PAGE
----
Saturday, 26 July 2014
Saturday, 12 July 2014
A man is about as big as the thing that makes him angry
— Winston Churchill
Anger is considered a ' negative' emotion. But when channelised for a higher or greater cause, anger can be used for transformation, as shown by Irom Sharmila, Subhas Chandra Bose or Raja Ram Mohan Roy. However, most often, anger is counterproductive and self-destructive.
Parveen came to us with a problem of angry outbursts. The following are snatches of conversation from the first of few sessions.
Client: Doctor, I cannot control my anger.
Therapist: Okay… can you please elaborate? C: Small things irritate me, and then I explode. I become abusive and I cannot control myself.
T: Okay… so, little things keep irritating you. They pile up and then you burst out.
T: What do you do when these little things irritate you?
C: I don't do anything!
T: Can you give me an example when an outburst occurred recently?
C: For example, last Sunday I took my daughter for an outing. I was anyway a little irritated due to my office work. My daughter started being very stubborn — she wanted a very expensive doll. I suddenly lost my temper and just thrashed her, said things I would normally never have said. I feel very ashamed of myself.
T: I see… what happened in office?
C: They are just small regular things… I was irritated with my team as I had told them to do something, explained it to them… they said they understood and then produced something absolutely crappy…
T: So, what were you irritated at?
C: They said that they had understood and yet they did not deliver…
T: So, if they don't deliver, what happens?
C: It's not just about the delivery of the product. It's their attitude which irritates me.
T: What about the attitude?
C: That they take their work for granted… that they cannot function maturely…. T: So you don't share a similar attitude towards work, and let's assume they behave immaturely.
What about it irritates you?
C: I feel taken for granted. I feel helpless.
T: What did you do?
C: I shouted at them and then made sure that they corrected the mistakes.
T: So, the shouting reduced your irritation?
C: Well, not really. I just pushed my irritation aside for the time being to make sure that the work got done. But I was still very irritated. So, when my daughter was being stubborn, I snapped…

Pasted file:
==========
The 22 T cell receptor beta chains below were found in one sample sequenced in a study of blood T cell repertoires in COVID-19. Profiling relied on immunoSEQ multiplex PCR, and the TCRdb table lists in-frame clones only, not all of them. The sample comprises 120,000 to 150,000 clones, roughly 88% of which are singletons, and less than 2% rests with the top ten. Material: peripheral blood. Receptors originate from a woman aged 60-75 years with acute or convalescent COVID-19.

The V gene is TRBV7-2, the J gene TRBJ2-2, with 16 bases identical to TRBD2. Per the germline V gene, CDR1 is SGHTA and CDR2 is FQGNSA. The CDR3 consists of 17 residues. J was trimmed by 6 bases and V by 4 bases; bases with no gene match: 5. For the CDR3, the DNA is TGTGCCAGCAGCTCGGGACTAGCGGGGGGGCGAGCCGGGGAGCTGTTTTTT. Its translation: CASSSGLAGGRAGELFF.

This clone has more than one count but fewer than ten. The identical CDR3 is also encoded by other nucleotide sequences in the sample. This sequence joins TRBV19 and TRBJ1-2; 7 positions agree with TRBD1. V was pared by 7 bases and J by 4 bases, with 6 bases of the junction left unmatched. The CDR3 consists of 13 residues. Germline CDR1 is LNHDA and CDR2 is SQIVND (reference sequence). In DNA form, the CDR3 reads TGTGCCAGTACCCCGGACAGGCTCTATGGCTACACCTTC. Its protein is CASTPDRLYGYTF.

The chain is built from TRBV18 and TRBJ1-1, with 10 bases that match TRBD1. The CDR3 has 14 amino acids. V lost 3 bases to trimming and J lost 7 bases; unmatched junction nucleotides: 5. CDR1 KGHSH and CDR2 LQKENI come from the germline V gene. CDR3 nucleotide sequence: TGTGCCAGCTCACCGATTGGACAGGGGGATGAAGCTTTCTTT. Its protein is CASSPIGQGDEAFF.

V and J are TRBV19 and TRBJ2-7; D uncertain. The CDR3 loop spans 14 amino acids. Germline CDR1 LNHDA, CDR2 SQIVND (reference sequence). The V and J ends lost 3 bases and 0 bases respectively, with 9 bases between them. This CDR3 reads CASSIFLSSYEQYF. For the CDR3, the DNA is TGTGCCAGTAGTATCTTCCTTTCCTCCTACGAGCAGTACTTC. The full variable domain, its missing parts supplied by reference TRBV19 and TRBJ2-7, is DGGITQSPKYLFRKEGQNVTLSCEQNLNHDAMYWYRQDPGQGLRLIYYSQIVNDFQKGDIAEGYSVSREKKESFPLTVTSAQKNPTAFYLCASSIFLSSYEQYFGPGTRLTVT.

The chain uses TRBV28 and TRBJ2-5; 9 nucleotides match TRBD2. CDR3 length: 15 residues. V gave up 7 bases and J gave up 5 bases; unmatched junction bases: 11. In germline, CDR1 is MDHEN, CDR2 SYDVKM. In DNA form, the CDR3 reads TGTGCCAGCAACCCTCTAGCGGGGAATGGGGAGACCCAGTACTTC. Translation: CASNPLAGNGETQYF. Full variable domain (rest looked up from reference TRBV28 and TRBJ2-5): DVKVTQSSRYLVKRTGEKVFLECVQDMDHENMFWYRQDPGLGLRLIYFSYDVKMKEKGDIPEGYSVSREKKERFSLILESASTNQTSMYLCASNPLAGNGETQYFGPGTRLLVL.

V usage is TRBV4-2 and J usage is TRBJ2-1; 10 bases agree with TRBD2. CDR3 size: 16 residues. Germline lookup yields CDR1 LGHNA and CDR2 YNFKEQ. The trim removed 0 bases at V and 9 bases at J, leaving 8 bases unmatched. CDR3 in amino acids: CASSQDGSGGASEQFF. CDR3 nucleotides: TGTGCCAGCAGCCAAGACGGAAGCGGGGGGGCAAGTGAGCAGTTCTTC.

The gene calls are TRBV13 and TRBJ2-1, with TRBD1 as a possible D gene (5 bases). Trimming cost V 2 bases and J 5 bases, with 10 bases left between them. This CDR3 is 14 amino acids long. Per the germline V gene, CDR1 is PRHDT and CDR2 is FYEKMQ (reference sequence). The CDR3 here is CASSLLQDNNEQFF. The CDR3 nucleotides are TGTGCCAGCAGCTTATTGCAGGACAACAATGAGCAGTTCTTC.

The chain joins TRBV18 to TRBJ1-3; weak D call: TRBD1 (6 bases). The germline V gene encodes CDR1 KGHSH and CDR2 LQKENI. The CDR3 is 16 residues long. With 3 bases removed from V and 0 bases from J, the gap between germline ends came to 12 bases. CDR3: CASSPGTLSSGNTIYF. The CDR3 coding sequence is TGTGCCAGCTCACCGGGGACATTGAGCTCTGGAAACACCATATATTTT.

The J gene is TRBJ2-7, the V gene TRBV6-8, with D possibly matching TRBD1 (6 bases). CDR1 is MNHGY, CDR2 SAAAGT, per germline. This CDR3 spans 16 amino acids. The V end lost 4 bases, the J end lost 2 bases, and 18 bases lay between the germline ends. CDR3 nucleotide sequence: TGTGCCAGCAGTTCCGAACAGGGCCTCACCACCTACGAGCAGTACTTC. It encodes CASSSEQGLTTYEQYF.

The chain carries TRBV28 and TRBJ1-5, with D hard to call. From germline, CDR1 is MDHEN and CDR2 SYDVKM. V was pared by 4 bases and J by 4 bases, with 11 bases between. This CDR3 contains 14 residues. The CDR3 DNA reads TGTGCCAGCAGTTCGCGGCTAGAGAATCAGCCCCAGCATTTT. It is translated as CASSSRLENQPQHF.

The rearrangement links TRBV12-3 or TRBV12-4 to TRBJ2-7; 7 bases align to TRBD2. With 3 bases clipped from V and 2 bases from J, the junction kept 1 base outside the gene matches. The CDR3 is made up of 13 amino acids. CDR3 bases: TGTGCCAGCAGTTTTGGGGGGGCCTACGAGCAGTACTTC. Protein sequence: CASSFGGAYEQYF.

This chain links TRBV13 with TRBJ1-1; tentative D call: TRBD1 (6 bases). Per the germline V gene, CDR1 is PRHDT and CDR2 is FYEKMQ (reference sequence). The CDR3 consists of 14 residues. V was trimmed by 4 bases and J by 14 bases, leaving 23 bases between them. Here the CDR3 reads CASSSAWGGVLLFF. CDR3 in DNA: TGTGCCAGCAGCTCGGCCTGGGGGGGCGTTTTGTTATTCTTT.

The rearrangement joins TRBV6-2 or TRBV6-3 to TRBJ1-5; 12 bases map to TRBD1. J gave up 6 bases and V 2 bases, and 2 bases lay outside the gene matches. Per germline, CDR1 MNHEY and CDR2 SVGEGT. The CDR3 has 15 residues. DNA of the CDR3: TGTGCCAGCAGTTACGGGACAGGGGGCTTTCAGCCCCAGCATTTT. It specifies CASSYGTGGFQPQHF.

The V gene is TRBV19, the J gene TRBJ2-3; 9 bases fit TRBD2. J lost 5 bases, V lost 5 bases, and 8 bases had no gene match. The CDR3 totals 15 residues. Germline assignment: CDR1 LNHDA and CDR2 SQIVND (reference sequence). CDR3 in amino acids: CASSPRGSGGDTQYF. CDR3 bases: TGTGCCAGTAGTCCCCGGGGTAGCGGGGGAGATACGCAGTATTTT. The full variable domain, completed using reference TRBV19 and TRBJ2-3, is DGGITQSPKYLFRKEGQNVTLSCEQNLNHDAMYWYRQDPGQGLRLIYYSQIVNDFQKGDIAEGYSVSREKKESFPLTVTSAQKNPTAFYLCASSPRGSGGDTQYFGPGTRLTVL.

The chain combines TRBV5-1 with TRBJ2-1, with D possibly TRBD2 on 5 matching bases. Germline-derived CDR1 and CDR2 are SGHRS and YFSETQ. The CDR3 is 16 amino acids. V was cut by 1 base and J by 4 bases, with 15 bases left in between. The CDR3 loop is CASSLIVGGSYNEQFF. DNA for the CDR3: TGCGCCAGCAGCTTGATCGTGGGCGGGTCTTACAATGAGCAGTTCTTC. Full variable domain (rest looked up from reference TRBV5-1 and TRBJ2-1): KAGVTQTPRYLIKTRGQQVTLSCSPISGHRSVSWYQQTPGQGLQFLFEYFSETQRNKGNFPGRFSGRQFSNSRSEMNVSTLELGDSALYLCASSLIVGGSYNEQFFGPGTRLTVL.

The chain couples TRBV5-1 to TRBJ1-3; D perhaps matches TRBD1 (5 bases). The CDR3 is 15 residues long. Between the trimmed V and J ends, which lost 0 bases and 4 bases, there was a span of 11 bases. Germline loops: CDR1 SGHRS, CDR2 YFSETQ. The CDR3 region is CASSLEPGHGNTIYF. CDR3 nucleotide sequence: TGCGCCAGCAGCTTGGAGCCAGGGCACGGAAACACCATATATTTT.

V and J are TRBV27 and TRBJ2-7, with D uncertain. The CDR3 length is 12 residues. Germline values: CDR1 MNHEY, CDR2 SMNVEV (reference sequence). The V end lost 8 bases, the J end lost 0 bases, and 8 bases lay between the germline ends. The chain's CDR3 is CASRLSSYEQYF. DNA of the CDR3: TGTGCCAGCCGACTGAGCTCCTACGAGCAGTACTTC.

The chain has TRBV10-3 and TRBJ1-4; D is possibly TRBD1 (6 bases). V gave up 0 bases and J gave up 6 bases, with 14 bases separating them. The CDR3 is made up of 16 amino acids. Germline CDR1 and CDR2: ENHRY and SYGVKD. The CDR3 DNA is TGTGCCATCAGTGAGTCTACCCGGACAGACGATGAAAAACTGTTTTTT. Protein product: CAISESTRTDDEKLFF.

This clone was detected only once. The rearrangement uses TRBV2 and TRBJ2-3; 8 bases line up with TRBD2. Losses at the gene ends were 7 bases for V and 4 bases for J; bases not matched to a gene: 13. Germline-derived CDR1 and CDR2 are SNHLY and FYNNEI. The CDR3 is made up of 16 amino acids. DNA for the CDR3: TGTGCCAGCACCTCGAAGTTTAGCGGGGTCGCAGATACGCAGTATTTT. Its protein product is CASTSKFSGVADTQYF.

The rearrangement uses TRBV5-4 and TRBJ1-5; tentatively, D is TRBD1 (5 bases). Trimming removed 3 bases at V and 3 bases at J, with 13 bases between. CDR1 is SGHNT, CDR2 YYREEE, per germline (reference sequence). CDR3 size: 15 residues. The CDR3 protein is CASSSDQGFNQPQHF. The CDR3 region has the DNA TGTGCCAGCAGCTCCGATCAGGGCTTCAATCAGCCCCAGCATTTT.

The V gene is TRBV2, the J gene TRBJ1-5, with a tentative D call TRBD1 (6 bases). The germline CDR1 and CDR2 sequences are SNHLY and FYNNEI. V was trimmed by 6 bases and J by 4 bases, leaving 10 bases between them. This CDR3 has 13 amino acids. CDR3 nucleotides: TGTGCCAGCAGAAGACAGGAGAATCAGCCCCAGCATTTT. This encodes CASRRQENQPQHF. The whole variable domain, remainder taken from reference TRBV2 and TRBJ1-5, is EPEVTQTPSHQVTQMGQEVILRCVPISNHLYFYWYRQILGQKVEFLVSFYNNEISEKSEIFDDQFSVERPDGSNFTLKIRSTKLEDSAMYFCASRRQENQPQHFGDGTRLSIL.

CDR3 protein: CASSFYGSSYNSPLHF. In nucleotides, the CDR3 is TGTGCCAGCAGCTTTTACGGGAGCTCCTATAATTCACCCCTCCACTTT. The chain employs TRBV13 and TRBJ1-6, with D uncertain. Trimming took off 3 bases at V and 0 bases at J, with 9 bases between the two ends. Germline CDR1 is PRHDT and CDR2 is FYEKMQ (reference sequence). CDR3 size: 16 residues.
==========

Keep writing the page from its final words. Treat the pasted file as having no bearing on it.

T: What happened when your daughter was being stubborn?
C: I just felt so taken for granted and just didn't know what to do…
Anger can be of various types. Here are some that may resonate with you.
Anger as a coping strategy:
Here, Parveen finds it difficult to cope with situations, she feels helpless and this triggers her anger. If she acknowledges her helplessness at the onset of an outburst, she can devise an effective strategy to deal with the situation. What Parveen thought of as small incidents in office were actually triggers for her anger. If she dealt with the irritation at the time she experienced it, she may have been more successful at preventing the outburst later.
Solution: When you feel " helpless", don't be ashamed of the feeling.
Acknowledge it and then find a strategy to deal with the situation that is making you feel helpless. In Parveen's case, it might be that she needs to communicate more effectively, or when she delegates, she needs to assess the work progress more closely. When you plan your strategy, also think of alternative strategies. A strategy might not give an instant solution. It is important to stay focused on the solution.
Anger as a grudge:
When we hold on to anger towards a person or a situation long after the event has happened.
For example: " I can never forgive my sister- in- law for what she did to me immediately after I got married." It may not matter that the person has minimal contact with her sister- inlaw now. This grudge creates bitterness within and hampers one's ability to enjoy life fully. We feel " right" and " justified" in holding on to this kind of an anger even though we may be the only ones who are affected by it.
Solution: Is to forgive the person and let go of the internal pain.
Often when we say, "I can't forgive", we actually mean to say that, " I won't forgive". We can always choose to forgive and let go. It might take some time.
Anger to defend ourselves:
When we feel personally attacked, we respond aggressively with anger. 'I am being attacked' is often a perception than a reality. A lot of times, criticism or others' behaviour makes us feel vulnerable, and we use anger to deal with this feeling.
Solution: Acknowledge your vulnerability. Understand the things in your environment which are making you feel attacked or intimidated. You can make a list to identify and recognise them in real time, and find another strategy to deal with the situation. Detach your selfworth from " others' response". Try to accept other people's behaviour as their problem.
Anger is only an emotion.
Though on the one hand it can lead people to do shocking things, actually it is an indication that something is bothering us. If we can go beyond this emotion and try to find a solution to either change or effectively deal with the situation, we would have used it constructively. Ultimately, it is our choice how we use it and deal with it.
Dr Sangbarta Chattopadhyay and Dr Namita Bhuta are medical practitioners, psychotherapists and life coaches Share your problems with them at dr. sangbarta@ gmail. com